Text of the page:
Old West Lifestyle & Stories


Wind WagonIn the 1860’s when a pioneer family headed out west, they usually did it in a covered wagon pulled by horses or oxen. One man, Samuel Peppard, didn’t have horses or oxen, but that didn’t stop him.

On May 9, 1860 Samuel Peppard headed out west. This was during the time of the Pike’s Peak gold rush, and Samuel wanted to do some gold prospecting. He didn’t have any horses or oxen, and he didn’t want the obligation and expense of taking care of them.

But, he did live in the Kansas Territory. And anyone who has been through Kansas knows it’s pretty flat, and the wind tends to blow rather strongly. Being a creative person, Peppard decided to take advantage of the resources at hand, and so he designed the world’s first wind-sailor. Built like a small boat, it was about 8’ long and 3’ wide, and it had four large wagon wheels. Weighing about 350 pounds, it was designed to hold 4 people.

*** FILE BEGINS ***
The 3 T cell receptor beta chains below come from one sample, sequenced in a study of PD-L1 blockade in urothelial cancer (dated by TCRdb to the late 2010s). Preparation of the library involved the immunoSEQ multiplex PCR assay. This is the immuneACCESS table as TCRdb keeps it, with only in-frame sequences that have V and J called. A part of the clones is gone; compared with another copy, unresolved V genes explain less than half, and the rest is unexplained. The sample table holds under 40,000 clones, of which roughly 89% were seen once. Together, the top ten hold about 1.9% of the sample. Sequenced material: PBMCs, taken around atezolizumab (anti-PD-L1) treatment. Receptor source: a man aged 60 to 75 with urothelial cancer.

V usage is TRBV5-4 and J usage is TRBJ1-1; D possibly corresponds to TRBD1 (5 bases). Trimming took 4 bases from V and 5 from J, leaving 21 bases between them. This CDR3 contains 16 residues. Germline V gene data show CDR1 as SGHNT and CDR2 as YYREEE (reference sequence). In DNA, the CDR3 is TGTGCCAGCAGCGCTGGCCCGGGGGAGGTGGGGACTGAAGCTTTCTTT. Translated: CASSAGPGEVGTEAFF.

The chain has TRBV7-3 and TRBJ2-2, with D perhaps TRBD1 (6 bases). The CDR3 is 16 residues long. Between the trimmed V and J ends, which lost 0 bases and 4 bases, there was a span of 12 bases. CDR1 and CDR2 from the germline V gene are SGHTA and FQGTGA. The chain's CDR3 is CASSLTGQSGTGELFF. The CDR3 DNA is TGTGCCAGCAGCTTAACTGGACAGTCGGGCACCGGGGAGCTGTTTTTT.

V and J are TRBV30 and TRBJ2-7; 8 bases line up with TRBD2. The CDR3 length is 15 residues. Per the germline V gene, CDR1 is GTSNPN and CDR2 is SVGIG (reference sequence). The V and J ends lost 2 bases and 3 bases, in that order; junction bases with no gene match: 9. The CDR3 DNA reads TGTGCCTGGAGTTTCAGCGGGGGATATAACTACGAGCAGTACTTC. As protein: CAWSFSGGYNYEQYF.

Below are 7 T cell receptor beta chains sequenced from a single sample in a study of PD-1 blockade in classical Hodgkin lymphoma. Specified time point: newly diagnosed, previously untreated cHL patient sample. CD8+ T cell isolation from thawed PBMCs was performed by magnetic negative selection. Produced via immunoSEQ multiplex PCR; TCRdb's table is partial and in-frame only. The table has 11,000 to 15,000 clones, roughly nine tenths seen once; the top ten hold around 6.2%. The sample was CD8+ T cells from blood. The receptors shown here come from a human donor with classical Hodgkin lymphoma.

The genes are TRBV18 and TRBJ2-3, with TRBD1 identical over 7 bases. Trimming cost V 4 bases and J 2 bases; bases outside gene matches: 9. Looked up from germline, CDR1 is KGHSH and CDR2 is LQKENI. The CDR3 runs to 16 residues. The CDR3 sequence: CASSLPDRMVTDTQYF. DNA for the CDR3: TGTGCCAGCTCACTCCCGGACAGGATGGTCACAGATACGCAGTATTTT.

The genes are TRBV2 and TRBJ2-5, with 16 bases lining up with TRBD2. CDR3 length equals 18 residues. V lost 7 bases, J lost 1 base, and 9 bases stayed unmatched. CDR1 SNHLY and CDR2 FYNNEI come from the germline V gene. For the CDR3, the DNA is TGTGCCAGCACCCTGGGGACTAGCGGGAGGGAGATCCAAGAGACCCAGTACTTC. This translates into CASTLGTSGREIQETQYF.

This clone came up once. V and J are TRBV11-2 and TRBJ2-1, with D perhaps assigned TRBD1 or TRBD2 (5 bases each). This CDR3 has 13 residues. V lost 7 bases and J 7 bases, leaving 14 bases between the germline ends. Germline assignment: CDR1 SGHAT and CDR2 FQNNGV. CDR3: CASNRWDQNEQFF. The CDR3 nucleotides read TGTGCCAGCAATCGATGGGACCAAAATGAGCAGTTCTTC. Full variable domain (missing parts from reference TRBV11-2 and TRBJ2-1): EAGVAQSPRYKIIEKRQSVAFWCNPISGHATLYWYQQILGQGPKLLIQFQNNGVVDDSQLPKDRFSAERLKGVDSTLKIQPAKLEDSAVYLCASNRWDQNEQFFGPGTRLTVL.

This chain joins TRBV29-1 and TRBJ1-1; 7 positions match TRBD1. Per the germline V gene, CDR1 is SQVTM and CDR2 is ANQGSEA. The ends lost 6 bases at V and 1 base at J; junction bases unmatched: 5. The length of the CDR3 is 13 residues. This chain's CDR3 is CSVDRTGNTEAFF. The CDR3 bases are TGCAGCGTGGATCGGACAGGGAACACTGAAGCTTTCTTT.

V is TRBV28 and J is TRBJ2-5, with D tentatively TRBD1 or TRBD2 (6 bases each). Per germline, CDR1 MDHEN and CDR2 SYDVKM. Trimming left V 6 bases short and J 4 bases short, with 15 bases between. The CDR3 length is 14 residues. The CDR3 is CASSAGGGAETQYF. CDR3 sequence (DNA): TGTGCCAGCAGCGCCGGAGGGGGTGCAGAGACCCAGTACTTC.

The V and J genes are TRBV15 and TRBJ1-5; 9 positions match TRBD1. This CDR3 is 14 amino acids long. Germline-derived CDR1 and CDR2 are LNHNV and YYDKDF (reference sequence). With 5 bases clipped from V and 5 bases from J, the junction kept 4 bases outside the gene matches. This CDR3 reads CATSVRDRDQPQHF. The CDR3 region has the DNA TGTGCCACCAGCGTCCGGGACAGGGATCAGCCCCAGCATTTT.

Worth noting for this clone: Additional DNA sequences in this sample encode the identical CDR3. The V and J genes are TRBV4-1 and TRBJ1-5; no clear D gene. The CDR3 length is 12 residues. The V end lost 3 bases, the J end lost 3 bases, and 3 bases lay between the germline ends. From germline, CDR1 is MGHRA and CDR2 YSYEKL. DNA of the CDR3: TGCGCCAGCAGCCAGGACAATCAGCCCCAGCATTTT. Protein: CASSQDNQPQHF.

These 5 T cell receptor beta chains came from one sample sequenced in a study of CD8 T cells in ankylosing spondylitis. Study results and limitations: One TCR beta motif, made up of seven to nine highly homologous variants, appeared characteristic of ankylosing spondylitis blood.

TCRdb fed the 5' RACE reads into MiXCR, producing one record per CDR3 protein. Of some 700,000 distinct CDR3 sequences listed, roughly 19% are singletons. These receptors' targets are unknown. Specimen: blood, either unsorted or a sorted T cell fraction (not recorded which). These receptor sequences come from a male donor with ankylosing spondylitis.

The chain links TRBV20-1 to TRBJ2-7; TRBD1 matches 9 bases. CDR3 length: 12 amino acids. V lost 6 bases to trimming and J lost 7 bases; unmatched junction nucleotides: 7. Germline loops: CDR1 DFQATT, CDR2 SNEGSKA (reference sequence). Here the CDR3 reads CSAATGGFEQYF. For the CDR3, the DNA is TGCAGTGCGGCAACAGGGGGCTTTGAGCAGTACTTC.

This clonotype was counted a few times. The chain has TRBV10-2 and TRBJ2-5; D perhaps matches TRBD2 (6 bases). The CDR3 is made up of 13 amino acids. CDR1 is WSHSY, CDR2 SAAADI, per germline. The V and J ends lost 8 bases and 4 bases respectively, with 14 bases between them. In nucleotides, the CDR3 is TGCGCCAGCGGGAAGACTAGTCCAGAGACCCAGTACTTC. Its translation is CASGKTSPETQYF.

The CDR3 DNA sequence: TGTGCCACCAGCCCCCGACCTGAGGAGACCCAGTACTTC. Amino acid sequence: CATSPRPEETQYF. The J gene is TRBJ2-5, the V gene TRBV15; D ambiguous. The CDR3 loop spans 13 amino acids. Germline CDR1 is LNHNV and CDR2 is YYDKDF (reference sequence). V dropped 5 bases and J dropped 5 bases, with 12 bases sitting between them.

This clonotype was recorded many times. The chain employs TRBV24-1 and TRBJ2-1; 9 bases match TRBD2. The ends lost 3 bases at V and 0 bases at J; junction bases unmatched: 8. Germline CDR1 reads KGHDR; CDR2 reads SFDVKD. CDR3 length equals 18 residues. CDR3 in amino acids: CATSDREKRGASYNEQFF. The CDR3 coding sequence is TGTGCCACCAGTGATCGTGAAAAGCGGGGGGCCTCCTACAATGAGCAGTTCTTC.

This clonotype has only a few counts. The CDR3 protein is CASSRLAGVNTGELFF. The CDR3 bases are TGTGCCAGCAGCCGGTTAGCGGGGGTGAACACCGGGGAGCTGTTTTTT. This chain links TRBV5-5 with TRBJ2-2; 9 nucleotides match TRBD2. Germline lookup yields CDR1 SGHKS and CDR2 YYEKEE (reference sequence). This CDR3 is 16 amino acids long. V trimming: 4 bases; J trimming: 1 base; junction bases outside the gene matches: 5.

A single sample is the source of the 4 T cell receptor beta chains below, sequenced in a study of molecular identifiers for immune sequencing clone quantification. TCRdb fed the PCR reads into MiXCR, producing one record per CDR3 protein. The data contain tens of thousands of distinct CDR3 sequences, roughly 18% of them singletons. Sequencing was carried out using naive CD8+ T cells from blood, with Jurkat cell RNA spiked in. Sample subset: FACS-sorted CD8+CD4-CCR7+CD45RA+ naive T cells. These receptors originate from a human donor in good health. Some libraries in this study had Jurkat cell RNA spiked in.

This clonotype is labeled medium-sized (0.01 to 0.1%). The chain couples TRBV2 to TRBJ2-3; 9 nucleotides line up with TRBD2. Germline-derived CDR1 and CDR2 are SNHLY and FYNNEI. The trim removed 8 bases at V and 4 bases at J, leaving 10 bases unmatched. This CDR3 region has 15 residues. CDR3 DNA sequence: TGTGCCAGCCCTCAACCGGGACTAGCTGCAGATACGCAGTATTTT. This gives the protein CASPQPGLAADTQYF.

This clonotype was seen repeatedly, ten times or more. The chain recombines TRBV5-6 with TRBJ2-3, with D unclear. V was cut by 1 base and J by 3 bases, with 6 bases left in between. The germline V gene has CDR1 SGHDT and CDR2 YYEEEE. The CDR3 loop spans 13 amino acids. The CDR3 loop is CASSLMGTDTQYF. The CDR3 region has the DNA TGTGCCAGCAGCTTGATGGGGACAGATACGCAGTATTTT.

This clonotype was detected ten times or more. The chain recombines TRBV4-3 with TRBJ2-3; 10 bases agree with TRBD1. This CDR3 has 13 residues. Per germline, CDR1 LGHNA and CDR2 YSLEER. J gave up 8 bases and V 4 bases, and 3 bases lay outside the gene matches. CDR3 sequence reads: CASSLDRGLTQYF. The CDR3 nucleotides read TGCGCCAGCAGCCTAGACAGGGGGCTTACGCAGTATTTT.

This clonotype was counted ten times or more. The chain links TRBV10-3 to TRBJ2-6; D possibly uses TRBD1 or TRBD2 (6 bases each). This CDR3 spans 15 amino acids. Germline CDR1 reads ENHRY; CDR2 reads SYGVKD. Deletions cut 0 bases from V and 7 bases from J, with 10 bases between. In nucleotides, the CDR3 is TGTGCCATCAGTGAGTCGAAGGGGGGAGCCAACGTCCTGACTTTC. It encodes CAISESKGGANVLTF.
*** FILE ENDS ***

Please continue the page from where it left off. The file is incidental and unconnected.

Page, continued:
The first time out, the wind blew the wagon over. So Peppard reconstructed the sails, rudder and brakes. By now everyone called it “Peppard’s Folly”.

With three of his friends aboard, Peppard raised the sails, and “Peppard’s Folly” took off across the prairie. Depending on the strength of the wind, it got up to 30 miles per hour.
On days when there was no wind, Peppard and his three friends just sat back, smoked a cigarette, and swapped stories.

They traveled about 500 miles before a dust devil came along and turned the wind wagon into a pile of rubble.
Peppard and his friends finally made it to Denver, but like most seekers of gold, they didn’t find anything.
Peppard later went back to Kansas, and lived to the ripe old age of 82. But he was always known as the guy who sailed to Denver.

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